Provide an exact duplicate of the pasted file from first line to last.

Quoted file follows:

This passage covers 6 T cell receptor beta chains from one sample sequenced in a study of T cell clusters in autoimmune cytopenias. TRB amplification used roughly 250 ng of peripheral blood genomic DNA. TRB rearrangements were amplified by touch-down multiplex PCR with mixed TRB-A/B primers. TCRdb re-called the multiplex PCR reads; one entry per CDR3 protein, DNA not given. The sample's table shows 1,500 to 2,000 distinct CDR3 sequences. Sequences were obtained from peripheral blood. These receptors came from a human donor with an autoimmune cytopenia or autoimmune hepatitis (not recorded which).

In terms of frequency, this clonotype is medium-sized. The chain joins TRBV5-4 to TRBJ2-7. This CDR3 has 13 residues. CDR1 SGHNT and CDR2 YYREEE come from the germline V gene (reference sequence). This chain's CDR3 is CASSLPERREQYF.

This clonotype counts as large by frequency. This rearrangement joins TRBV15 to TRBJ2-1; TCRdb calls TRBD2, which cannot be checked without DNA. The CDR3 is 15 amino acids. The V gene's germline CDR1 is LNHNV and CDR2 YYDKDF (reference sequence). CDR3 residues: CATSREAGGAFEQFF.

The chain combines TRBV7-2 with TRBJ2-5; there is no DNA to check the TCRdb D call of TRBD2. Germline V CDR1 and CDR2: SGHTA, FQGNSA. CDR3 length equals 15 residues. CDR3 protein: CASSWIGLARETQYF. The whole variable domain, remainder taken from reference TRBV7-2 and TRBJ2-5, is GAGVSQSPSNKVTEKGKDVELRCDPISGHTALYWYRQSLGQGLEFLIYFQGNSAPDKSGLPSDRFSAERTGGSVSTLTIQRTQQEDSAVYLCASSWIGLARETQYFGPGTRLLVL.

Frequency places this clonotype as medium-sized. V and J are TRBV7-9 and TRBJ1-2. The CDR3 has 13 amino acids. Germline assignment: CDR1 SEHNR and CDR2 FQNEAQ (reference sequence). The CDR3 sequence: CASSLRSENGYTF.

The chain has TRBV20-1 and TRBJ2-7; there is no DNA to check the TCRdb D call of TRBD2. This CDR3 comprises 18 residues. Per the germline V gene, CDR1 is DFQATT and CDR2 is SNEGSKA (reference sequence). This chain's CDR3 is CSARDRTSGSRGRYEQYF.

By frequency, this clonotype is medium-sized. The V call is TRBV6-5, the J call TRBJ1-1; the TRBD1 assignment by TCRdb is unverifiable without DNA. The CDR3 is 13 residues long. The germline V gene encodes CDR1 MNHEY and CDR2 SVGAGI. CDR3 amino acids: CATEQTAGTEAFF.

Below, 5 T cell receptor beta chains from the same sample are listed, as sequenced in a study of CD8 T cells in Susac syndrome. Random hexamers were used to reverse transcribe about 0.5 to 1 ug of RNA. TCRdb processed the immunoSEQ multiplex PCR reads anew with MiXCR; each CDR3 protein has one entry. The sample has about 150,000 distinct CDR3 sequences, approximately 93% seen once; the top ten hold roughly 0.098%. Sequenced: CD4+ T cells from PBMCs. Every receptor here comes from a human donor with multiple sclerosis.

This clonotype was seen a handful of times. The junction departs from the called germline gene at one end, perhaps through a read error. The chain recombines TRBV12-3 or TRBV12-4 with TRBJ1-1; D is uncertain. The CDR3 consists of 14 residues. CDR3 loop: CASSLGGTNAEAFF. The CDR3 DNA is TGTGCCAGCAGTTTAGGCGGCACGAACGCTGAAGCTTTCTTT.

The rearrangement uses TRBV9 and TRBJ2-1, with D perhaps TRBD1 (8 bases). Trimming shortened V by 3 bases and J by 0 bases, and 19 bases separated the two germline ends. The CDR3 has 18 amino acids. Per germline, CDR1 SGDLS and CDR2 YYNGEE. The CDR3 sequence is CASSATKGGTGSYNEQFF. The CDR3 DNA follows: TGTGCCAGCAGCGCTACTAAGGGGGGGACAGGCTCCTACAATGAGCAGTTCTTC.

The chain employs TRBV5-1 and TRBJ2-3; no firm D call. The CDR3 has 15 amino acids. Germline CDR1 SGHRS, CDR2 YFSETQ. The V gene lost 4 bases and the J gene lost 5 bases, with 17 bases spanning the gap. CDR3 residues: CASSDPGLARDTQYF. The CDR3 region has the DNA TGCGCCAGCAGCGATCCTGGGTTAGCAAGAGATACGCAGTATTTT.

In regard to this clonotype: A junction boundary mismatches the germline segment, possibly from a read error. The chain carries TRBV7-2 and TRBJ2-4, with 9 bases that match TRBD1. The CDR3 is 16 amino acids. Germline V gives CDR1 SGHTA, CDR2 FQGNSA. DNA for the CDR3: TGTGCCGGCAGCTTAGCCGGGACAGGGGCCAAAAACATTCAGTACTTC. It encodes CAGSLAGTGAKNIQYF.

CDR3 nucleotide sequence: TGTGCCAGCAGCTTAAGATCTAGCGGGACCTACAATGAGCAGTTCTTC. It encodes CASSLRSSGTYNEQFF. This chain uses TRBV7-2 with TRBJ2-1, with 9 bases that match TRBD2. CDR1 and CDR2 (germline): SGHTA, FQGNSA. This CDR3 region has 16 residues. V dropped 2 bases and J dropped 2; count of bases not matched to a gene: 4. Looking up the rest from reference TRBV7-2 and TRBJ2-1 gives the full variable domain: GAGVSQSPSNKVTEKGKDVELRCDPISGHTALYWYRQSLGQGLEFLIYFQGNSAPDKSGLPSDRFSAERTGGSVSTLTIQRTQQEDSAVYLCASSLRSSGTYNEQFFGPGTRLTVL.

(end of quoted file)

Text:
This passage covers 6 T cell receptor beta chains from one sample sequenced in a study of T cell clusters in autoimmune cytopenias. TRB amplification used roughly 250 ng of peripheral blood genomic DNA. TRB rearrangements were amplified by touch-down multiplex PCR with mixed TRB-A/B primers. TCRdb re-called the multiplex PCR reads; one entry per CDR3 protein, DNA not given. The sample's table shows 1,500 to 2,000 distinct CDR3 sequences. Sequences were obtained from peripheral blood. These receptors came from a human donor with an autoimmune cytopenia or autoimmune hepatitis (not recorded which).

In terms of frequency, this clonotype is medium-sized. The chain joins TRBV5-4 to TRBJ2-7. This CDR3 has 13 residues. CDR1 SGHNT and CDR2 YYREEE come from the germline V gene (reference sequence). This chain's CDR3 is CASSLPERREQYF.

This clonotype counts as large by frequency. This rearrangement joins TRBV15 to TRBJ2-1; TCRdb calls TRBD2, which cannot be checked without DNA. The CDR3 is 15 amino acids. The V gene's germline CDR1 is LNHNV and CDR2 YYDKDF (reference sequence). CDR3 residues: CATSREAGGAFEQFF.

The chain combines TRBV7-2 with TRBJ2-5; there is no DNA to check the TCRdb D call of TRBD2. Germline V CDR1 and CDR2: SGHTA, FQGNSA. CDR3 length equals 15 residues. CDR3 protein: CASSWIGLARETQYF. The whole variable domain, remainder taken from reference TRBV7-2 and TRBJ2-5, is GAGVSQSPSNKVTEKGKDVELRCDPISGHTALYWYRQSLGQGLEFLIYFQGNSAPDKSGLPSDRFSAERTGGSVSTLTIQRTQQEDSAVYLCASSWIGLARETQYFGPGTRLLVL.

Frequency places this clonotype as medium-sized. V and J are TRBV7-9 and TRBJ1-2. The CDR3 has 13 amino acids. Germline assignment: CDR1 SEHNR and CDR2 FQNEAQ (reference sequence). The CDR3 sequence: CASSLRSENGYTF.

The chain has TRBV20-1 and TRBJ2-7; there is no DNA to check the TCRdb D call of TRBD2. This CDR3 comprises 18 residues. Per the germline V gene, CDR1 is DFQATT and CDR2 is SNEGSKA (reference sequence). This chain's CDR3 is CSARDRTSGSRGRYEQYF.

By frequency, this clonotype is medium-sized. The V call is TRBV6-5, the J call TRBJ1-1; the TRBD1 assignment by TCRdb is unverifiable without DNA. The CDR3 is 13 residues long. The germline V gene encodes CDR1 MNHEY and CDR2 SVGAGI. CDR3 amino acids: CATEQTAGTEAFF.

Below, 5 T cell receptor beta chains from the same sample are listed, as sequenced in a study of CD8 T cells in Susac syndrome. Random hexamers were used to reverse transcribe about 0.5 to 1 ug of RNA. TCRdb processed the immunoSEQ multiplex PCR reads anew with MiXCR; each CDR3 protein has one entry. The sample has about 150,000 distinct CDR3 sequences, approximately 93% seen once; the top ten hold roughly 0.098%. Sequenced: CD4+ T cells from PBMCs. Every receptor here comes from a human donor with multiple sclerosis.

This clonotype was seen a handful of times. The junction departs from the called germline gene at one end, perhaps through a read error. The chain recombines TRBV12-3 or TRBV12-4 with TRBJ1-1; D is uncertain. The CDR3 consists of 14 residues. CDR3 loop: CASSLGGTNAEAFF. The CDR3 DNA is TGTGCCAGCAGTTTAGGCGGCACGAACGCTGAAGCTTTCTTT.

The rearrangement uses TRBV9 and TRBJ2-1, with D perhaps TRBD1 (8 bases). Trimming shortened V by 3 bases and J by 0 bases, and 19 bases separated the two germline ends. The CDR3 has 18 amino acids. Per germline, CDR1 SGDLS and CDR2 YYNGEE. The CDR3 sequence is CASSATKGGTGSYNEQFF. The CDR3 DNA follows: TGTGCCAGCAGCGCTACTAAGGGGGGGACAGGCTCCTACAATGAGCAGTTCTTC.

The chain employs TRBV5-1 and TRBJ2-3; no firm D call. The CDR3 has 15 amino acids. Germline CDR1 SGHRS, CDR2 YFSETQ. The V gene lost 4 bases and the J gene lost 5 bases, with 17 bases spanning the gap. CDR3 residues: CASSDPGLARDTQYF. The CDR3 region has the DNA TGCGCCAGCAGCGATCCTGGGTTAGCAAGAGATACGCAGTATTTT.

In regard to this clonotype: A junction boundary mismatches the germline segment, possibly from a read error. The chain carries TRBV7-2 and TRBJ2-4, with 9 bases that match TRBD1. The CDR3 is 16 amino acids. Germline V gives CDR1 SGHTA, CDR2 FQGNSA. DNA for the CDR3: TGTGCCGGCAGCTTAGCCGGGACAGGGGCCAAAAACATTCAGTACTTC. It encodes CAGSLAGTGAKNIQYF.

CDR3 nucleotide sequence: TGTGCCAGCAGCTTAAGATCTAGCGGGACCTACAATGAGCAGTTCTTC. It encodes CASSLRSSGTYNEQFF. This chain uses TRBV7-2 with TRBJ2-1, with 9 bases that match TRBD2. CDR1 and CDR2 (germline): SGHTA, FQGNSA. This CDR3 region has 16 residues. V dropped 2 bases and J dropped 2; count of bases not matched to a gene: 4. Looking up the rest from reference TRBV7-2 and TRBJ2-1 gives the full variable domain: GAGVSQSPSNKVTEKGKDVELRCDPISGHTALYWYRQSLGQGLEFLIYFQGNSAPDKSGLPSDRFSAERTGGSVSTLTIQRTQQEDSAVYLCASSLRSSGTYNEQFFGPGTRLTVL.